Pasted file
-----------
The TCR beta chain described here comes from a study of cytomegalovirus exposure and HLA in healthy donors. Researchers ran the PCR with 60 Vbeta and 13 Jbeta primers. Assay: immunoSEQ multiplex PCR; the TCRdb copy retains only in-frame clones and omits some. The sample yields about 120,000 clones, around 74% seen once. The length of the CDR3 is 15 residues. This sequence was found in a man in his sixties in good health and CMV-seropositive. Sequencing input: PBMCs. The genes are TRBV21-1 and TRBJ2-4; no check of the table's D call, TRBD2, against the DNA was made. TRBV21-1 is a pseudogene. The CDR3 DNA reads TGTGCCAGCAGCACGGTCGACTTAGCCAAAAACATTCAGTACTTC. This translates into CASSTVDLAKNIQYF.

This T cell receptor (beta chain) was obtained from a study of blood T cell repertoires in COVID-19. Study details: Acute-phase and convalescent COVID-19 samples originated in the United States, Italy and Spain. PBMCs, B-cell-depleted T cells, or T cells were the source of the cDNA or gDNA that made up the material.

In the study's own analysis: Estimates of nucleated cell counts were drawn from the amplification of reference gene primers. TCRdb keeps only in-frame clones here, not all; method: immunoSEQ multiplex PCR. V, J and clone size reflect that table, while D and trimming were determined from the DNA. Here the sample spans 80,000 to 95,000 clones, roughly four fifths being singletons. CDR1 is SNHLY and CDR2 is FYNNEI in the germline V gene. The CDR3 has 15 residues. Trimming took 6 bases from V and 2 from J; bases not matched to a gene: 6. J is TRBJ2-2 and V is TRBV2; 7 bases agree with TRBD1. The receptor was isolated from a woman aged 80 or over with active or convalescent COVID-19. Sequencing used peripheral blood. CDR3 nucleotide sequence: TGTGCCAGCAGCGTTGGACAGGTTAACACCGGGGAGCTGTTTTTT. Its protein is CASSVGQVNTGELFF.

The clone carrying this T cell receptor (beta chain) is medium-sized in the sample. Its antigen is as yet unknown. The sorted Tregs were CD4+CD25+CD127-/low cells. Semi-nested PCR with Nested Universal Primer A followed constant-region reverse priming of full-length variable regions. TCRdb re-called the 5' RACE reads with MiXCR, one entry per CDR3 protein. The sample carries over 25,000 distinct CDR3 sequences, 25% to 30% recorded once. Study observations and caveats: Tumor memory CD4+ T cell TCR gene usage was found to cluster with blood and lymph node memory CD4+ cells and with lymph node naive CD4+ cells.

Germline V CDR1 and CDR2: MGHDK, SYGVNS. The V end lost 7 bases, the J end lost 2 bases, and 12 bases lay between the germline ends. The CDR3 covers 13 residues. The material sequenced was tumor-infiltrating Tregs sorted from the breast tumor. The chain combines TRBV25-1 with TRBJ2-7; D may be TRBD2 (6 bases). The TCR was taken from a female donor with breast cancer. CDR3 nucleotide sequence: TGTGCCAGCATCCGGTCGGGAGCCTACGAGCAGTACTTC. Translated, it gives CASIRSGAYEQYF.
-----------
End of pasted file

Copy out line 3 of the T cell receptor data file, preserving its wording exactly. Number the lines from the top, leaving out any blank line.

In the study's own analysis: Estimates of nucleated cell counts were drawn from the amplification of reference gene primers. TCRdb keeps only in-frame clones here, not all; method: immunoSEQ multiplex PCR. V, J and clone size reflect that table, while D and trimming were determined from the DNA. Here the sample spans 80,000 to 95,000 clones, roughly four fifths being singletons. CDR1 is SNHLY and CDR2 is FYNNEI in the germline V gene. The CDR3 has 15 residues. Trimming took 6 bases from V and 2 from J; bases not matched to a gene: 6. J is TRBJ2-2 and V is TRBV2; 7 bases agree with TRBD1. The receptor was isolated from a woman aged 80 or over with active or convalescent COVID-19. Sequencing used peripheral blood. CDR3 nucleotide sequence: TGTGCCAGCAGCGTTGGACAGGTTAACACCGGGGAGCTGTTTTTT. Its protein is CASSVGQVNTGELFF.